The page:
Case Law Details

Case Name : DCIT Vs Venus Overseas Pvt. Ltd. (ITAT Delhi)
Appeal Number : ITA Nos. 276, 277, 278 & 280/DEL/2015
Date of Judgement/Order : 25/08/2020
Related Assessment Year : 2006-07,2007-08, 2008-09 & 2010-11
Courts : All ITAT (7789) ITAT Delhi (1846)

DCIT Vs Venus Overseas Pvt. Ltd. (ITAT Delhi)

The common grievance in all these appeals relates to the deletion of the addition made u/s 68 of the Act on account of unexplained share capital and premium though quantum may defer in each year.

Vide application dated 30.01.2020, the assessee has invoked Rule 27 of the ITAT Rules on the ground that the impugned assessment are bad in law as no incriminating material was found at the time of search which could trigger the provision of section 153C of the Act.

From the documents filed before us, a very interesting fact emerges. The assessment for A.Y 2011-12 pertaining to F.Y 2010-11 was framed u/s 153C of the Act vide order dated 29.03.2014. Interestingly the trail balance which pertained to this assessment order was never treated as incriminating material because of the entries in the trial balance were found to be part of the financial statements of the assessee. After thorough scrutiny the returned income of the assessee was accepted as such under section 153C r.w.s 153A of the Act.

The alleged incriminating document i.e. the trial balance was used for framing the assessment for A.Y. 2006-07 to 2010-11 in the garb of incriminating material whereas the same was accepted as such in A.Y 2011-12.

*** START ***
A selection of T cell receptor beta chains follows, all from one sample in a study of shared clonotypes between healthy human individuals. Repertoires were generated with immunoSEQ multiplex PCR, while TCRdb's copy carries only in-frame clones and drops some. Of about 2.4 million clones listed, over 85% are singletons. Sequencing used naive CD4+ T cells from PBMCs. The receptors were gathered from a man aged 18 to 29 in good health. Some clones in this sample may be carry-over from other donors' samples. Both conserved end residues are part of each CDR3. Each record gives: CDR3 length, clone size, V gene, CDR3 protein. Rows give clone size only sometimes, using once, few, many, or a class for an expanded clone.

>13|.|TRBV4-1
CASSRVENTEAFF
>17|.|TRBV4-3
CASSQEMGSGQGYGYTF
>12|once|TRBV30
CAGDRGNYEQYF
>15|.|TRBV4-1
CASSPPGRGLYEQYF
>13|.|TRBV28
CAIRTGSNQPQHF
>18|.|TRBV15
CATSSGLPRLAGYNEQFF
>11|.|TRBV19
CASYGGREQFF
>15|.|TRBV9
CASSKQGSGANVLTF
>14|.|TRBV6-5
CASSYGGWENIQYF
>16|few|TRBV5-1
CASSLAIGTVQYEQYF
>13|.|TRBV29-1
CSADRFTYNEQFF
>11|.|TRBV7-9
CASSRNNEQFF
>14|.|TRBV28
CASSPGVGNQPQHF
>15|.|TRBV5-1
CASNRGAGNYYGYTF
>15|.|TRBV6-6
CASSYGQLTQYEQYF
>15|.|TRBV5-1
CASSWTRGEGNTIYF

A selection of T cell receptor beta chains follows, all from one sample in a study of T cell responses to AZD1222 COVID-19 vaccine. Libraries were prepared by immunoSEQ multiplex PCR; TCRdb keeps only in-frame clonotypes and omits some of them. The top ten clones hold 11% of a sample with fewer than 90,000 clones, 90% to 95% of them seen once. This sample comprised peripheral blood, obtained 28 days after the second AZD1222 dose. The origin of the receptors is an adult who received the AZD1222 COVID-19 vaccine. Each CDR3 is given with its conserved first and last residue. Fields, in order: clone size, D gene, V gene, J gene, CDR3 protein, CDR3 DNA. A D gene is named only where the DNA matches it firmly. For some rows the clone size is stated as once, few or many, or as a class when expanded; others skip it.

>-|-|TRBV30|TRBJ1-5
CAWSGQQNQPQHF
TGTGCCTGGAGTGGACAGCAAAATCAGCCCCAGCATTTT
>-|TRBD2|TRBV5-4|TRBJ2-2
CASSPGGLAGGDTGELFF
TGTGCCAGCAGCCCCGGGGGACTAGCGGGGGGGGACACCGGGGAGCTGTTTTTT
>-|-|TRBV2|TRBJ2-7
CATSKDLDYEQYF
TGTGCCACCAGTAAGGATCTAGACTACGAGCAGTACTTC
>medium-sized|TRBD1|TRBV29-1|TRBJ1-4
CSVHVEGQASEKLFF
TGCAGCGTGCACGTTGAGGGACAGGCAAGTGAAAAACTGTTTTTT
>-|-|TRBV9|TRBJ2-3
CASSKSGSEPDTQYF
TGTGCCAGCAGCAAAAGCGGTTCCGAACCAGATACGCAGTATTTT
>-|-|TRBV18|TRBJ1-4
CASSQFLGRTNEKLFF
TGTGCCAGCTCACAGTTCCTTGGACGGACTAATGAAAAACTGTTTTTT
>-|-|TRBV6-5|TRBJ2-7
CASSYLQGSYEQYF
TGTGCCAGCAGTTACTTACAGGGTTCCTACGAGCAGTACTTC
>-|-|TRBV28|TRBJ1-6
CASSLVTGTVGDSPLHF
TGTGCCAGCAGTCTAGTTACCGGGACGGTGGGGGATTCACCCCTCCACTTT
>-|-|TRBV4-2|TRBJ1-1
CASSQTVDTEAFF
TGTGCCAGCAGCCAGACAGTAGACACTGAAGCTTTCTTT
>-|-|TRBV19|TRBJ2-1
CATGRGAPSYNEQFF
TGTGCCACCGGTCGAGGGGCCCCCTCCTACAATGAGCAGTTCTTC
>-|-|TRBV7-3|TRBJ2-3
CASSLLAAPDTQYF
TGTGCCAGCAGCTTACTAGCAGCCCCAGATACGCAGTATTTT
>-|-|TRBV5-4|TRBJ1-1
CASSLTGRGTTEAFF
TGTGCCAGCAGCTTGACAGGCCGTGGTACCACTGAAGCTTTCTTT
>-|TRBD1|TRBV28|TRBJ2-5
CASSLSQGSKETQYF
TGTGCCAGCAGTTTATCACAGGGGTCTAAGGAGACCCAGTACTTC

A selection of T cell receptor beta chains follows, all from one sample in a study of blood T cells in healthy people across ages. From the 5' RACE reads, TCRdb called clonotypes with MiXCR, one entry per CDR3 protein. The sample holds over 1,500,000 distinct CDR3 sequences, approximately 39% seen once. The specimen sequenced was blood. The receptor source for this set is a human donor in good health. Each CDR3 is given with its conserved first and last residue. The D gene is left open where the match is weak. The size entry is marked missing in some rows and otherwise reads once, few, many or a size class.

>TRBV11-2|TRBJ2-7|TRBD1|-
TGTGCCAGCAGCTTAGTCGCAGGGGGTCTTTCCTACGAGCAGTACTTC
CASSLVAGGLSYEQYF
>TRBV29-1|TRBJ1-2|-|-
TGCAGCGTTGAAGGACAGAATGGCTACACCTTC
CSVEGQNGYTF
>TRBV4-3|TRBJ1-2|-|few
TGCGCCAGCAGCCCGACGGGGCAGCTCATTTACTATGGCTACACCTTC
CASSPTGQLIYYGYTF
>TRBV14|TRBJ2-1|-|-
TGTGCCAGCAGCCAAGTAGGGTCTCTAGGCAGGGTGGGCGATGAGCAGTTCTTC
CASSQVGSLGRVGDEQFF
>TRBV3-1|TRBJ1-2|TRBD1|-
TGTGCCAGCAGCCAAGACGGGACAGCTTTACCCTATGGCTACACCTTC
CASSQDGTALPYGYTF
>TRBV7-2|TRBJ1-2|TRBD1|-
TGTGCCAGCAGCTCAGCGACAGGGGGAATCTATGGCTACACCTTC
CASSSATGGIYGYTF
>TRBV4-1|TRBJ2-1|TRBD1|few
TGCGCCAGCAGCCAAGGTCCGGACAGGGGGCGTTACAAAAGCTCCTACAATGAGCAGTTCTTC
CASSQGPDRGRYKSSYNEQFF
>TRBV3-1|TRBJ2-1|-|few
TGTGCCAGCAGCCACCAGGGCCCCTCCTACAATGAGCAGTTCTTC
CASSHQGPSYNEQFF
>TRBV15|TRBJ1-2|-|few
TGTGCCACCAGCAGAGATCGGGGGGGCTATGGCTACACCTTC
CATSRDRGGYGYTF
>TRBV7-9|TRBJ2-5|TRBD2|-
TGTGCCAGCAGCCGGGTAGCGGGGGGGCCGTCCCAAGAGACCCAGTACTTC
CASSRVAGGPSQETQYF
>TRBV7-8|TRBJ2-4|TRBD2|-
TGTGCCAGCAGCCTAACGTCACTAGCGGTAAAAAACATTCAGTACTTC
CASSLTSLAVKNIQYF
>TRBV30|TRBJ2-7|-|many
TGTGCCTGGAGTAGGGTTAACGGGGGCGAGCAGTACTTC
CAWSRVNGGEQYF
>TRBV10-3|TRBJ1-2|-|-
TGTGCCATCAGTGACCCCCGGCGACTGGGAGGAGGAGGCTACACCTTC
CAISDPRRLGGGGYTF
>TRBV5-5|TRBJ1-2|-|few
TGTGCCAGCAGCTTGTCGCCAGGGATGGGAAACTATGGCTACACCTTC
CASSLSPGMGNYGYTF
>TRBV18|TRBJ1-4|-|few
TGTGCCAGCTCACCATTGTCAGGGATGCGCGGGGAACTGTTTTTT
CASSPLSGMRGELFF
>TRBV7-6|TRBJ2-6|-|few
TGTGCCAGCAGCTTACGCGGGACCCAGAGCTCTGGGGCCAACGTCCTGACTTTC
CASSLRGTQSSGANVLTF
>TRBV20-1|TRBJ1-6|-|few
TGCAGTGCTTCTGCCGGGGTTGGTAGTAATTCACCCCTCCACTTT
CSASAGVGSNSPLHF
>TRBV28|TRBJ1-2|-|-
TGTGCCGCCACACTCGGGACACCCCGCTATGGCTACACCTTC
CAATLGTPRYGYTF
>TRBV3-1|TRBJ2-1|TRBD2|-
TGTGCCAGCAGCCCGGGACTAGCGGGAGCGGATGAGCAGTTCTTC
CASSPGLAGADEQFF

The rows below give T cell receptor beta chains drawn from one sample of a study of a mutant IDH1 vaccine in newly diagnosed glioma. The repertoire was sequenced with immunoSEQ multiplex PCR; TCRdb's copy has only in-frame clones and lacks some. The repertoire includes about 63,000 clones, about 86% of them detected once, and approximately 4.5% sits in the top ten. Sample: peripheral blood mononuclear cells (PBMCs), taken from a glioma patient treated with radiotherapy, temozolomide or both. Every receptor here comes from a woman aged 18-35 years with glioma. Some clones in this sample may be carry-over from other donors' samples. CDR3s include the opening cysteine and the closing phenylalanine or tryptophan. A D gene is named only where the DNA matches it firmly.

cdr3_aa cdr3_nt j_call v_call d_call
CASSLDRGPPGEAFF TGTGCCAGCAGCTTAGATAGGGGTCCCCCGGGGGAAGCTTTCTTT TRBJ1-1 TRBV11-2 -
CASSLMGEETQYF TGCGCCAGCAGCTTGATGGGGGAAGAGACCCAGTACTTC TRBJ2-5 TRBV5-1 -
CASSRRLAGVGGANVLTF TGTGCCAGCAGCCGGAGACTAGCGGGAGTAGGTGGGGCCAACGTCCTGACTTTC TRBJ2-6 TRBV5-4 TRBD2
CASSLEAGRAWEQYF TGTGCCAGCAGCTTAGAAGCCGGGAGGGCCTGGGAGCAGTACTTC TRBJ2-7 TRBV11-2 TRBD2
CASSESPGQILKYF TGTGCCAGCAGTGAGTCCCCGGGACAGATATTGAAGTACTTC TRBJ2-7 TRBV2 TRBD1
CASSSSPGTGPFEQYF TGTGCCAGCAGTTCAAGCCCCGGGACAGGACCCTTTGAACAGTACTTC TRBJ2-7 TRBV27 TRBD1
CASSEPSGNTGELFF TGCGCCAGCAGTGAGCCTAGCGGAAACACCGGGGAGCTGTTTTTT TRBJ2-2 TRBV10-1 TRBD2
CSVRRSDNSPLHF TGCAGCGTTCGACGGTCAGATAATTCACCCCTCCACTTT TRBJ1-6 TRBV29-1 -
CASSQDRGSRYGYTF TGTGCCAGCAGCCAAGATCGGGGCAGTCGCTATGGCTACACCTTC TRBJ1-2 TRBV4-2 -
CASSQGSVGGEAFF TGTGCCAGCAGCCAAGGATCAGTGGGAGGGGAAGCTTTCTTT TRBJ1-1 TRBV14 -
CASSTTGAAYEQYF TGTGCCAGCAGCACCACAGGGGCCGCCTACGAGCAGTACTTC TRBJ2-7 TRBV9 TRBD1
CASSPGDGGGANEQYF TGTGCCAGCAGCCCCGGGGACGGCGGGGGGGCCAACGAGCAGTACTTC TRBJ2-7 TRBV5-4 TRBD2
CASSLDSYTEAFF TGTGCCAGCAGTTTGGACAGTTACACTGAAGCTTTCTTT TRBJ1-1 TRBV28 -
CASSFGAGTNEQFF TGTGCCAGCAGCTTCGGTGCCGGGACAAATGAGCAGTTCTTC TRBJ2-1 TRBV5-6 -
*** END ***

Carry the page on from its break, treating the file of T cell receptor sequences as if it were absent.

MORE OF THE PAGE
In the light of the facts mentioned hereinabove, we are of the considered view that the onus was on the Revenue to show that incriminating materials were recovered at the time of search. The facts of the case are squarely covered by the decision of the Hon’ble High Court of Delhi in a series of judgment namely Kabul Chawla in 380 ITR 573 and Meeta Gutgutia Prop. M/s. Ferns ,,N” Petals in ITA No.306 to 308/2017 dated 25.05.2017.

As for the A.Y. 2006-07 to 2010-11 no incriminating material was found appeals are dimissed as per Rule 27 of ITAT Rules on the ground that the impugned assessment are bad in law as no incriminating material was found at the time of search which could trigger the provision of section 153C of the Act.

FULL TEXT OF THE ITAT JUDGEMENT

These four separate appeals by the Revenue are preferred against the common order of the Commissioner of Income Tax (Appeals)-XXXIII, New Delhi dated 29.09.2014 pertaining to the Assessment Years 2006-07 to 2010-11.